Der Mude Tod Blu Ray review

DMT2A small dreamlike town. The graveyard and next door the walled enclave without a door. Death stalks the land looking for his next victim. A newly married couple wander on their honeymoon to this place. The tavern is a collection of drinks and decay. It also is the next stop for death. The husband is taken. The wife is shaken and wants to save him. Death tells her no, then yes but only after a test. Three men’s lives to save. Their lives are candles, burning down to the wick. Once exhausted they will die. However if she can save just one and send him out of this loop, then he will be saved. Death will release her love and swap it for the next soul…

DMT1Fritz Lang knew cinema.  Well he made great cinema. He knew how the film watcher saw and how they connected to the universal language. Here he once again excels his use of visuals and themes without mixing or contorting narrative. We have the idea of death, fear of the self, denial and the exotic orient. The use of visual motifs we see later in METROPOLIS, is powerful but so is his very skilled use of visual effects. Buttress that with the narrative that skillfully blends vast distances and vast ideas and you have  a delight. It will broadside you with its simple power and its captivating scope. This said, once again I warn the casual film fan that silent cinema is work. Real work in that you must obey it and not your phone.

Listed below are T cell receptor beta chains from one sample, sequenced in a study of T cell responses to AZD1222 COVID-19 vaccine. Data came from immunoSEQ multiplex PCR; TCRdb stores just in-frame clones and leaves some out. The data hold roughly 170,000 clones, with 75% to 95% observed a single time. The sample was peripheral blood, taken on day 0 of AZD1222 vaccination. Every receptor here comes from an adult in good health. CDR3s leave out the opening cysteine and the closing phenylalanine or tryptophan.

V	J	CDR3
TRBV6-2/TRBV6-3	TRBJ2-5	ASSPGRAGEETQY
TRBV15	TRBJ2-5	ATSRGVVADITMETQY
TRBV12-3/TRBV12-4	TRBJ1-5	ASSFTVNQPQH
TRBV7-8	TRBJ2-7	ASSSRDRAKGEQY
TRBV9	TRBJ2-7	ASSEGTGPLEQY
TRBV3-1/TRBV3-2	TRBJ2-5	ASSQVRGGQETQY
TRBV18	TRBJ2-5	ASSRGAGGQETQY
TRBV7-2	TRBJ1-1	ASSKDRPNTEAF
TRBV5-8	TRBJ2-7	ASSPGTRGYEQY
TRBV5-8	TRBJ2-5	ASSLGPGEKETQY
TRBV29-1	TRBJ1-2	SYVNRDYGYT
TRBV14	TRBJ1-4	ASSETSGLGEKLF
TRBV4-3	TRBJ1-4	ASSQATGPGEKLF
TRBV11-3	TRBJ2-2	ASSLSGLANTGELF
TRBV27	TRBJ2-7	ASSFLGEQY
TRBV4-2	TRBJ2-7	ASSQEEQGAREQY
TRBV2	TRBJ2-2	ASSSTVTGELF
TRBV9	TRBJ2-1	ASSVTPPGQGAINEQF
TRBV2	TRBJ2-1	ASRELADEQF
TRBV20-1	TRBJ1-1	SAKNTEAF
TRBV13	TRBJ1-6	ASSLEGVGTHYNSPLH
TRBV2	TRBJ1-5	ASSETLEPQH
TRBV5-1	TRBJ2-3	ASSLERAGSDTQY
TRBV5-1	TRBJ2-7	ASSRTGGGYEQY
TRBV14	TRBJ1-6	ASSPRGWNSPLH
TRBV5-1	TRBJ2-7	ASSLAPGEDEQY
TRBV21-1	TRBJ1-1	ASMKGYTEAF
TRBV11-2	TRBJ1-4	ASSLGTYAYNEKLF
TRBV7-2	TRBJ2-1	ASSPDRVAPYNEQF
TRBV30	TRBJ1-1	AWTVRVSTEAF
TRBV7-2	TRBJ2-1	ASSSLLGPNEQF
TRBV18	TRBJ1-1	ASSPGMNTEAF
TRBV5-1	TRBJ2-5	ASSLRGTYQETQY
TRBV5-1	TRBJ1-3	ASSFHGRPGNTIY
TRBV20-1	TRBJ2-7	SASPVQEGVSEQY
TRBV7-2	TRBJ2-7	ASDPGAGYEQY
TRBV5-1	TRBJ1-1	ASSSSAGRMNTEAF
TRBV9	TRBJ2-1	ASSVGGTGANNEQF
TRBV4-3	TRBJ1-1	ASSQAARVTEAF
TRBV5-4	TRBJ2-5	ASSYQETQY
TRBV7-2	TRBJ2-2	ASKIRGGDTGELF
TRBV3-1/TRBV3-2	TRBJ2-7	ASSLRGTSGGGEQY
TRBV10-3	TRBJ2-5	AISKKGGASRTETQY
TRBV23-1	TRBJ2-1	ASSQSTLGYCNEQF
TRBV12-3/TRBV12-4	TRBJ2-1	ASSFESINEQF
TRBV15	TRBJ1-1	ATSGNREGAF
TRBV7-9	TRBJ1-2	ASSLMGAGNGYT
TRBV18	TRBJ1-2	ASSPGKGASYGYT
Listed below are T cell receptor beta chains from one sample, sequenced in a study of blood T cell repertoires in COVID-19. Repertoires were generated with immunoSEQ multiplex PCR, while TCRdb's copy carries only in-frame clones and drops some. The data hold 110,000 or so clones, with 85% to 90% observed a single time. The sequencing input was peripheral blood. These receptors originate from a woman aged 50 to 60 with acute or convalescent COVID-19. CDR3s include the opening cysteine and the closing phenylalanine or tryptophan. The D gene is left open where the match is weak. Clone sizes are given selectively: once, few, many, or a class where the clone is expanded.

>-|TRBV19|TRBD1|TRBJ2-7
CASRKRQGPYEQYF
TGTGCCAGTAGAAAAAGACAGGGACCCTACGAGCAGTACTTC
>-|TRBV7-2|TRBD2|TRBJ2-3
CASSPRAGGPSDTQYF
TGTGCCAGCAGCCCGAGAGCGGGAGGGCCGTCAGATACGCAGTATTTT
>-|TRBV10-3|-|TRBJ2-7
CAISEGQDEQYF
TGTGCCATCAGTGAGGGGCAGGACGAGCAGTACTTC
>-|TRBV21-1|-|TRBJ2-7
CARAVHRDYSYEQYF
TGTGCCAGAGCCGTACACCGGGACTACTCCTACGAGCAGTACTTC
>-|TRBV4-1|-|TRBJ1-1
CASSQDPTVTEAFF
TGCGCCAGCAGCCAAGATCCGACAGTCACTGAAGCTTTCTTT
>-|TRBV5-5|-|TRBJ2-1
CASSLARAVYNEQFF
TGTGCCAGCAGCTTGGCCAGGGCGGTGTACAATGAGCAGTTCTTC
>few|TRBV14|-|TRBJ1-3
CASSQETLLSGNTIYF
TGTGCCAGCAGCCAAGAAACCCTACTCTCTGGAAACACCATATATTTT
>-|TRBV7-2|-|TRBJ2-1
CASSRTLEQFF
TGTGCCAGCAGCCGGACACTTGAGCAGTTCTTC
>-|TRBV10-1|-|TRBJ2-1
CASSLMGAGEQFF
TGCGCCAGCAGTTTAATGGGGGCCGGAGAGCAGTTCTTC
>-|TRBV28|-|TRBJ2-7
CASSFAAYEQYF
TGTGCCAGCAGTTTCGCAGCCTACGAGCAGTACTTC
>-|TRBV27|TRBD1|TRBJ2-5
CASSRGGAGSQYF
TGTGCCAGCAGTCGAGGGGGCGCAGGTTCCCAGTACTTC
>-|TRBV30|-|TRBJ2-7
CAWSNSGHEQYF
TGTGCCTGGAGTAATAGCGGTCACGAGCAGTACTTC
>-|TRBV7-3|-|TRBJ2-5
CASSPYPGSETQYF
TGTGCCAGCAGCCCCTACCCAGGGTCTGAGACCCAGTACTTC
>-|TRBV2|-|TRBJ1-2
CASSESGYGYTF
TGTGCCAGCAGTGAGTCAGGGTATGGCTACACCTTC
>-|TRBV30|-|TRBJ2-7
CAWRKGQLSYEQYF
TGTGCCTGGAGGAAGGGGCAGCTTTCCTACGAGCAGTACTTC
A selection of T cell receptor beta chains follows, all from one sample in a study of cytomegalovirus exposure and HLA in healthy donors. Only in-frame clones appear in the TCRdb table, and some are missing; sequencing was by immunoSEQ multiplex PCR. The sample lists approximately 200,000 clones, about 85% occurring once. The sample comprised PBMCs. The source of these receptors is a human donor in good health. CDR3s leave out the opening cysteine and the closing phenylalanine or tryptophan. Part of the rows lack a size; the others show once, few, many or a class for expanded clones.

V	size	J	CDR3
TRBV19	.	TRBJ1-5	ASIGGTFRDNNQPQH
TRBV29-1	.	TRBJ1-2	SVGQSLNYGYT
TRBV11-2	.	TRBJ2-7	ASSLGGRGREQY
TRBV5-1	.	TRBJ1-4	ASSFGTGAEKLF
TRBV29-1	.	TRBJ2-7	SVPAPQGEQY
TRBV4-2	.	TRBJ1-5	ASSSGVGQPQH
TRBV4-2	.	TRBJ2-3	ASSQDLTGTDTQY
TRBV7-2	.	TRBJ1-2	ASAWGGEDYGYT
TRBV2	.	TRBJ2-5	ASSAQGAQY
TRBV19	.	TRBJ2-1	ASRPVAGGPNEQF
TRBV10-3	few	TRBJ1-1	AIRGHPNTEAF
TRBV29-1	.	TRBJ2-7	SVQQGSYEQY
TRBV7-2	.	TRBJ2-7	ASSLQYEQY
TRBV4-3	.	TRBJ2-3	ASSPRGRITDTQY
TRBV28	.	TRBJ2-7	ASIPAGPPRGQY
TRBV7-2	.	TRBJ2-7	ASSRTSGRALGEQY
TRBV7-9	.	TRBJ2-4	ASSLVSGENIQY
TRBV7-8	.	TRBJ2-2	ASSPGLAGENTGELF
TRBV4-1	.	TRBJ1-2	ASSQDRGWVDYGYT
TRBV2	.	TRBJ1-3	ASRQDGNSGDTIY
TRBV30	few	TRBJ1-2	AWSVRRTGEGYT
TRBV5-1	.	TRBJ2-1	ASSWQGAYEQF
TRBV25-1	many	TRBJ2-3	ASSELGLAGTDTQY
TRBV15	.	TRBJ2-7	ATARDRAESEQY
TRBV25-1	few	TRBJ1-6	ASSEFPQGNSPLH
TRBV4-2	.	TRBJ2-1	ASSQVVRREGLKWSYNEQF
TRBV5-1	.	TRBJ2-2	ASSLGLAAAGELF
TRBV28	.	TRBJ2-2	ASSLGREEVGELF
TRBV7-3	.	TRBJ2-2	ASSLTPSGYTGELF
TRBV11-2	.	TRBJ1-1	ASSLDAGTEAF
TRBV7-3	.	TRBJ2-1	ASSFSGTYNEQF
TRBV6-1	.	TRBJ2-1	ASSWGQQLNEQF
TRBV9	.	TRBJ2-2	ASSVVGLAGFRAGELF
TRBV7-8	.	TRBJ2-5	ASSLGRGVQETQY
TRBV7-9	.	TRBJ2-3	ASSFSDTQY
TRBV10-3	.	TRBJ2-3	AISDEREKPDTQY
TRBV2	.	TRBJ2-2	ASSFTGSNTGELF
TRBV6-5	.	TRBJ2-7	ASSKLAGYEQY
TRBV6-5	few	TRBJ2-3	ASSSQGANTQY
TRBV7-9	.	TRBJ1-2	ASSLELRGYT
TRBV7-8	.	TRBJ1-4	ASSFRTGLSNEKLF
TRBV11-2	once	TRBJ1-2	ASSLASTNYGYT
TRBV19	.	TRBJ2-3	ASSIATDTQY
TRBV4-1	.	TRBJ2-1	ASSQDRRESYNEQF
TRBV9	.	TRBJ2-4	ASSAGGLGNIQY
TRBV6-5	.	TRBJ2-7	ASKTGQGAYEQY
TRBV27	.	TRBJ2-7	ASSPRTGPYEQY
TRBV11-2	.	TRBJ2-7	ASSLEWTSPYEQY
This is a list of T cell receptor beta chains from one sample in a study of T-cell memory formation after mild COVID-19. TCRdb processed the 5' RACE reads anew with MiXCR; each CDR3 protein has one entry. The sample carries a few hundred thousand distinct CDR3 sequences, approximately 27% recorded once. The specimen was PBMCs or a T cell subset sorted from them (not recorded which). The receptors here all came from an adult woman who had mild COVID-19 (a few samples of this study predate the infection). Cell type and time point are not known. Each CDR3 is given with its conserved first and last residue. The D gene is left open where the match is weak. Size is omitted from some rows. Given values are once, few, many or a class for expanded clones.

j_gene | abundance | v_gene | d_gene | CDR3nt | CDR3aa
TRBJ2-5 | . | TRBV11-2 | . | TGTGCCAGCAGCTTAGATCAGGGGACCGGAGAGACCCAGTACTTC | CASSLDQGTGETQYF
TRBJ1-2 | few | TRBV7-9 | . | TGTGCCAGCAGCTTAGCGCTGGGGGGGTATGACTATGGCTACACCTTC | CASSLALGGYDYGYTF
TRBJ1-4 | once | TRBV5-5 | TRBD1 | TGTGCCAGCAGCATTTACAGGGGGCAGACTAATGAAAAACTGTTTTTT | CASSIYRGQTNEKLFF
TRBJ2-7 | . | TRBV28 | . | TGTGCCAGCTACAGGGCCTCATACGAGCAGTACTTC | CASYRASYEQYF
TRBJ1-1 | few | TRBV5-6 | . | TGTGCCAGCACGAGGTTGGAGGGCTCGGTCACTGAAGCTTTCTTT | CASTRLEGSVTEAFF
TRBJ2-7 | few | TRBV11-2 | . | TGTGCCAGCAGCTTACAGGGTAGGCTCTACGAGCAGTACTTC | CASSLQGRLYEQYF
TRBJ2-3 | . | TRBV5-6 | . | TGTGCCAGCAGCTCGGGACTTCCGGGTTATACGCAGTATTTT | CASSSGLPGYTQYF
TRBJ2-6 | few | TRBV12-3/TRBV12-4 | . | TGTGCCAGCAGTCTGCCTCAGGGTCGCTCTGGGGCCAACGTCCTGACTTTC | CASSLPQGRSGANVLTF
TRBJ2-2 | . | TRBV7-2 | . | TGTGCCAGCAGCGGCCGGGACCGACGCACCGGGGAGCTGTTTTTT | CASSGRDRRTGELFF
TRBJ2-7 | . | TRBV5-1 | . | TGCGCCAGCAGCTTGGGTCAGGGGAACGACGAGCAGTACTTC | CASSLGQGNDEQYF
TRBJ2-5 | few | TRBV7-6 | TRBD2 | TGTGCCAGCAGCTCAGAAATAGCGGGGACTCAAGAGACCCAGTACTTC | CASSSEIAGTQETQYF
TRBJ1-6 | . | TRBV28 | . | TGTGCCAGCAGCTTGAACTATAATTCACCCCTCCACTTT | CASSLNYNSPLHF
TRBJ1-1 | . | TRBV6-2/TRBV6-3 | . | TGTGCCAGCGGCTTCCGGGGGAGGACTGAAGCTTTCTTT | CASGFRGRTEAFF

DMT3So to the film itself and the 2K restoration looks great in most places. It is a very old film stock and that means that occasional flashes and fuzz is there. However MOC have made it watchable and lovely. The score is very loud and sometimes a little heavy. The commentary is SUPERB. Best thing on the disc….

  • High definition presentation from the superb 2K restoration
  • Original German intertitles with optional English subtitles
  • Score by Cornelius Schwehr, performed by the Berlin Radio Symphony Orchestra under the direction of conductor Frank Strobel
  • Feature length audio commentary by film critic Tim Lucas
  • A new video essay by David Cairns
  • PLUS: A 44 PAGE BOOKLET featuring a new essay by Philip Kemp and an original review of the film from 1921

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